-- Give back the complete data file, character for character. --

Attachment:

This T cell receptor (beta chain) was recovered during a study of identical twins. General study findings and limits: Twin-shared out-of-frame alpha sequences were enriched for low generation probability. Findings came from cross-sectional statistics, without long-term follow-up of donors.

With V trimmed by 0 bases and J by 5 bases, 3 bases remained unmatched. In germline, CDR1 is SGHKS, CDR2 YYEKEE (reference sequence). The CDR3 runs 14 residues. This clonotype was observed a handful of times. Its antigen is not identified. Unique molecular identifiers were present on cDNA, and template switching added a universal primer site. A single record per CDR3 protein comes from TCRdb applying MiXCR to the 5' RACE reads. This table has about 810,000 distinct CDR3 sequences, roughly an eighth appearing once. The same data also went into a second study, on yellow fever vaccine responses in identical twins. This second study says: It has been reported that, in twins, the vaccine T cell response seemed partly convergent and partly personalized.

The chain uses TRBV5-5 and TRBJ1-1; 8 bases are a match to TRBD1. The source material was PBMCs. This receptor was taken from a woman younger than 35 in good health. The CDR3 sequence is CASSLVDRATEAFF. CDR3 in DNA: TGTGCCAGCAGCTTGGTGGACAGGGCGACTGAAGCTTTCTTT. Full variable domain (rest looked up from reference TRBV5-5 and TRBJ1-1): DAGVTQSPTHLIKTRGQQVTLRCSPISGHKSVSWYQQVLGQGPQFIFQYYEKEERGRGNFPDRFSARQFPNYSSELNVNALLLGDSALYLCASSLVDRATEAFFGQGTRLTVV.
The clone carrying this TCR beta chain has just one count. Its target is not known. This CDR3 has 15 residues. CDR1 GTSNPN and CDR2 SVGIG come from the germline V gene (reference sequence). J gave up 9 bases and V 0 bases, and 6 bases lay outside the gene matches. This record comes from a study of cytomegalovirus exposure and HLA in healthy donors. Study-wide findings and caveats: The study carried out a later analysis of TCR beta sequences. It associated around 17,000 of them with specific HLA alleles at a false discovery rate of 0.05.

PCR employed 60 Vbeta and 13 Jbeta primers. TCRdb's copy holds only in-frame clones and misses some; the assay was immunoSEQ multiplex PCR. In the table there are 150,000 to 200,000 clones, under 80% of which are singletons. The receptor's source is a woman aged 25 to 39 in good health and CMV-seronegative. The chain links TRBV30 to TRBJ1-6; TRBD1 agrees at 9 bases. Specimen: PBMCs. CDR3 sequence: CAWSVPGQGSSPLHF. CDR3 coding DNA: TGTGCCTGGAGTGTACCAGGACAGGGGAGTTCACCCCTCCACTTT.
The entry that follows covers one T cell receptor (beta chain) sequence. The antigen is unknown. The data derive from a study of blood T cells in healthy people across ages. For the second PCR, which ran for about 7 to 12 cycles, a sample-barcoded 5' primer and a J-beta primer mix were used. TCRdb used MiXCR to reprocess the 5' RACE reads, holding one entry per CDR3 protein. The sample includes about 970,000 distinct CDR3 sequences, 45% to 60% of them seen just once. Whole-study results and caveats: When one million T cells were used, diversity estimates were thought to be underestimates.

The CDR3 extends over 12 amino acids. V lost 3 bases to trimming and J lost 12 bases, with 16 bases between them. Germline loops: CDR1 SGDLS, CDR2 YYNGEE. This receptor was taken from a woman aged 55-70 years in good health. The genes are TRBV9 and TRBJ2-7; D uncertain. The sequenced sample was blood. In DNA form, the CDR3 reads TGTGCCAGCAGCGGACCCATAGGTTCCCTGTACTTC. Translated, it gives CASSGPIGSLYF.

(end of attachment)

This T cell receptor (beta chain) was recovered during a study of identical twins. General study findings and limits: Twin-shared out-of-frame alpha sequences were enriched for low generation probability. Findings came from cross-sectional statistics, without long-term follow-up of donors.

With V trimmed by 0 bases and J by 5 bases, 3 bases remained unmatched. In germline, CDR1 is SGHKS, CDR2 YYEKEE (reference sequence). The CDR3 runs 14 residues. This clonotype was observed a handful of times. Its antigen is not identified. Unique molecular identifiers were present on cDNA, and template switching added a universal primer site. A single record per CDR3 protein comes from TCRdb applying MiXCR to the 5' RACE reads. This table has about 810,000 distinct CDR3 sequences, roughly an eighth appearing once. The same data also went into a second study, on yellow fever vaccine responses in identical twins. This second study says: It has been reported that, in twins, the vaccine T cell response seemed partly convergent and partly personalized.

The chain uses TRBV5-5 and TRBJ1-1; 8 bases are a match to TRBD1. The source material was PBMCs. This receptor was taken from a woman younger than 35 in good health. The CDR3 sequence is CASSLVDRATEAFF. CDR3 in DNA: TGTGCCAGCAGCTTGGTGGACAGGGCGACTGAAGCTTTCTTT. Full variable domain (rest looked up from reference TRBV5-5 and TRBJ1-1): DAGVTQSPTHLIKTRGQQVTLRCSPISGHKSVSWYQQVLGQGPQFIFQYYEKEERGRGNFPDRFSARQFPNYSSELNVNALLLGDSALYLCASSLVDRATEAFFGQGTRLTVV.
The clone carrying this TCR beta chain has just one count. Its target is not known. This CDR3 has 15 residues. CDR1 GTSNPN and CDR2 SVGIG come from the germline V gene (reference sequence). J gave up 9 bases and V 0 bases, and 6 bases lay outside the gene matches. This record comes from a study of cytomegalovirus exposure and HLA in healthy donors. Study-wide findings and caveats: The study carried out a later analysis of TCR beta sequences. It associated around 17,000 of them with specific HLA alleles at a false discovery rate of 0.05.

PCR employed 60 Vbeta and 13 Jbeta primers. TCRdb's copy holds only in-frame clones and misses some; the assay was immunoSEQ multiplex PCR. In the table there are 150,000 to 200,000 clones, under 80% of which are singletons. The receptor's source is a woman aged 25 to 39 in good health and CMV-seronegative. The chain links TRBV30 to TRBJ1-6; TRBD1 agrees at 9 bases. Specimen: PBMCs. CDR3 sequence: CAWSVPGQGSSPLHF. CDR3 coding DNA: TGTGCCTGGAGTGTACCAGGACAGGGGAGTTCACCCCTCCACTTT.
The entry that follows covers one T cell receptor (beta chain) sequence. The antigen is unknown. The data derive from a study of blood T cells in healthy people across ages. For the second PCR, which ran for about 7 to 12 cycles, a sample-barcoded 5' primer and a J-beta primer mix were used. TCRdb used MiXCR to reprocess the 5' RACE reads, holding one entry per CDR3 protein. The sample includes about 970,000 distinct CDR3 sequences, 45% to 60% of them seen just once. Whole-study results and caveats: When one million T cells were used, diversity estimates were thought to be underestimates.

The CDR3 extends over 12 amino acids. V lost 3 bases to trimming and J lost 12 bases, with 16 bases between them. Germline loops: CDR1 SGDLS, CDR2 YYNGEE. This receptor was taken from a woman aged 55-70 years in good health. The genes are TRBV9 and TRBJ2-7; D uncertain. The sequenced sample was blood. In DNA form, the CDR3 reads TGTGCCAGCAGCGGACCCATAGGTTCCCTGTACTTC. Translated, it gives CASSGPIGSLYF.